5. Have an excel spreadsheet I print out about 2 weeks before a trip for many of the things listed as well as things we need to bring. We definitely have our gardener keep their schedule. 2 months is too long not to be maintained. We turn off water to upstairs, but leave downstairs as step daughter sometimes uses house when in area working. Plus we need water on for the lawn, plants. Can’t cancel Sat service, although would be nice, as we bring a DVR box from home to use with MH sat dish. We check pick up at Post Office. Never sure the exact day coming back so don’t want boxes of mail sitting on front porch.

  6. Very good! We’ve had a similar list used twice a year for the past 15! (Primary home in Alaska, vacation home in AZ and RV in between. ) Prevents alot of stress!

  7. And don’t give your yard care people time off! At the very least, make sure the lawn gets cut on its regular schedule…even if you have to hire a neighbor kid to mow it.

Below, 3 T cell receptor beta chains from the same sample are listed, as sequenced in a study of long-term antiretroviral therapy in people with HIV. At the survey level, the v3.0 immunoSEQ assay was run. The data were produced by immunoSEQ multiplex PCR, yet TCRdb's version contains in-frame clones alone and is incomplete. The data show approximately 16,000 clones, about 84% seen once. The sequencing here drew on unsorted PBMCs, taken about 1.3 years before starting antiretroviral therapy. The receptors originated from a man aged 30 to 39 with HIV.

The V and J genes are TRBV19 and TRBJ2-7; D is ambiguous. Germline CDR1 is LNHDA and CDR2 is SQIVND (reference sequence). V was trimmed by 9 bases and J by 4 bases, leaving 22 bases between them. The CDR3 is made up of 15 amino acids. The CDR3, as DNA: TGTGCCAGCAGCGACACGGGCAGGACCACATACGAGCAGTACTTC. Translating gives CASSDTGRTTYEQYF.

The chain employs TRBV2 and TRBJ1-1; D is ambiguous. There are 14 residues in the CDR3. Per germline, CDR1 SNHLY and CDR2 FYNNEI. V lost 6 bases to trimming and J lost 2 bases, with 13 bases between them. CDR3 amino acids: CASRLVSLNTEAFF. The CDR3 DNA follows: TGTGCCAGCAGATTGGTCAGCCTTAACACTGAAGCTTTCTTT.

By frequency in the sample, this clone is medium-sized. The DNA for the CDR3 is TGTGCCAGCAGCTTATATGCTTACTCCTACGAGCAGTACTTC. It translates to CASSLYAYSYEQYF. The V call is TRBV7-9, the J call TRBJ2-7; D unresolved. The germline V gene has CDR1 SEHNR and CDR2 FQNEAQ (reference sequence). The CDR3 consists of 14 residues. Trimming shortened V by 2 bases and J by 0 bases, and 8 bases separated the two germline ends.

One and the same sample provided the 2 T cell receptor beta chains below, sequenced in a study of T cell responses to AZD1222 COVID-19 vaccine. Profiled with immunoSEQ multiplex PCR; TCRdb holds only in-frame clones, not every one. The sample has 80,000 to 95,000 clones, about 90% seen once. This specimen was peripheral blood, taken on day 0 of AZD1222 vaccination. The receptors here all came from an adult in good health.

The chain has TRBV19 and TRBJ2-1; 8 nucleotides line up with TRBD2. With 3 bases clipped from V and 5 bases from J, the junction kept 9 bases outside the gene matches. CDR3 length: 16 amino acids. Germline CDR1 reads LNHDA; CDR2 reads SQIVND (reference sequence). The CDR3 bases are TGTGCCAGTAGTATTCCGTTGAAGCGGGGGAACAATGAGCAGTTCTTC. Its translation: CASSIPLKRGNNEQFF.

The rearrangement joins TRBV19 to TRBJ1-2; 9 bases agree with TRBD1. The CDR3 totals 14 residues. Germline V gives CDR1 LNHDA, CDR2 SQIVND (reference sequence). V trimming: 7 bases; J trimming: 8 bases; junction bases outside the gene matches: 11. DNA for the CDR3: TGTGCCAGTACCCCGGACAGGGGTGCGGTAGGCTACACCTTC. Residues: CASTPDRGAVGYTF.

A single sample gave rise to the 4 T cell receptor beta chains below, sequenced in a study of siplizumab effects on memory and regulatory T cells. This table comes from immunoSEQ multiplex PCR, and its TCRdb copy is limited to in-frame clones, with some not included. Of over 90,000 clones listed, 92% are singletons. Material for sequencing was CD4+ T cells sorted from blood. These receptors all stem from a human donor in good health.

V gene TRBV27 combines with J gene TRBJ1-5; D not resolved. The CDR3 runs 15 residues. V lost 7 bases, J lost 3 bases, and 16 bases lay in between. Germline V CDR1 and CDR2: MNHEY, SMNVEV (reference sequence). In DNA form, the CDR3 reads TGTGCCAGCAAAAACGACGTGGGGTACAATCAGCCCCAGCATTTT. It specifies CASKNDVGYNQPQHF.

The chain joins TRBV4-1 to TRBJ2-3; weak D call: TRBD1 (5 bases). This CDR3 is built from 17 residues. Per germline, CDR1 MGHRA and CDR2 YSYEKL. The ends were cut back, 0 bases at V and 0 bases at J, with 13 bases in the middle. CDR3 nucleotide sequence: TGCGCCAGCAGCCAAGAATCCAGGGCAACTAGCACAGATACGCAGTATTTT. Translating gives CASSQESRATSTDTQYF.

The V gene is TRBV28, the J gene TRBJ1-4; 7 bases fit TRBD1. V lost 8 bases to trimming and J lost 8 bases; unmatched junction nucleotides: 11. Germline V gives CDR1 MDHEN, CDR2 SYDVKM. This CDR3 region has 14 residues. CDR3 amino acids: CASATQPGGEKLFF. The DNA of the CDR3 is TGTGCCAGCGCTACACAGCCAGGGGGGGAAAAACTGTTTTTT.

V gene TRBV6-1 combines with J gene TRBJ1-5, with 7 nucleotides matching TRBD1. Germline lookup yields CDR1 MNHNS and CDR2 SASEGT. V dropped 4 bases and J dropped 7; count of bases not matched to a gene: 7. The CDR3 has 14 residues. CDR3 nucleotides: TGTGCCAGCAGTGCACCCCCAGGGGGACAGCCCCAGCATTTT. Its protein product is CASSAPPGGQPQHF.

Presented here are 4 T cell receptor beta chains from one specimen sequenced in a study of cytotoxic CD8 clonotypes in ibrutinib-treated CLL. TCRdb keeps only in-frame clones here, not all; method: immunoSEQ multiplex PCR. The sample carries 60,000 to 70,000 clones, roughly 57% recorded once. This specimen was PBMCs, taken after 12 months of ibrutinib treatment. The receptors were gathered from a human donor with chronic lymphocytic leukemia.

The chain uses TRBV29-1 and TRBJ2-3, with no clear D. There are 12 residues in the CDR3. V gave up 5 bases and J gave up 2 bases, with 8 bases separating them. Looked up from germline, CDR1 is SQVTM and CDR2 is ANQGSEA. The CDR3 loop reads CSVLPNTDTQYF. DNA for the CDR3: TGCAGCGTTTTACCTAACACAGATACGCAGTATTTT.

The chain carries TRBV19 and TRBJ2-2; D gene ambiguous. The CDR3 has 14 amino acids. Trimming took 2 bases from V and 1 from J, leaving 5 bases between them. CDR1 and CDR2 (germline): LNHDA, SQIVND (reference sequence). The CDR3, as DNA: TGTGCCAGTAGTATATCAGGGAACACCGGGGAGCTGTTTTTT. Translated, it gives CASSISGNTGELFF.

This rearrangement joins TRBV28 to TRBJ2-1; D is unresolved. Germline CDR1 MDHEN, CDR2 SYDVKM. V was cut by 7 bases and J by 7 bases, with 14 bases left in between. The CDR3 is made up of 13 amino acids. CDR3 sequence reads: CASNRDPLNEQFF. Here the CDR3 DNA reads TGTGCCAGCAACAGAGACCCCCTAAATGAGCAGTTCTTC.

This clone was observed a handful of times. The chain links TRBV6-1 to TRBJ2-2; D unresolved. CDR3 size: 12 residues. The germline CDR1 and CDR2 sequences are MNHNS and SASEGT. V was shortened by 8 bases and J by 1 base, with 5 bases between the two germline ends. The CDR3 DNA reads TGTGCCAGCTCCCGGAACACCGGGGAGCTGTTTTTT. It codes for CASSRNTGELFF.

I don’t remember if it was mentioned or not but stop all mail and newspaper deliveries.

  8. We let all neighbor’s know our schedule so if they see any activity on the house to call police. We have control of lights from our cell phone.

    • We have solar on our AZ house. We set AC at 85 when we leave for simmer. Monthly APS summer bill is less than $10. Annual is less than $300.

  9. A low wattage light on a timer will simulate someone at home. Several are even better.
    Tell local law enforcement if going for long periods.
    Have grass cut.

  10. Floridians have taught us that air conditioners should be set to a higher temperature, rather than off. A little cooling will keep inside air dry and deter mold.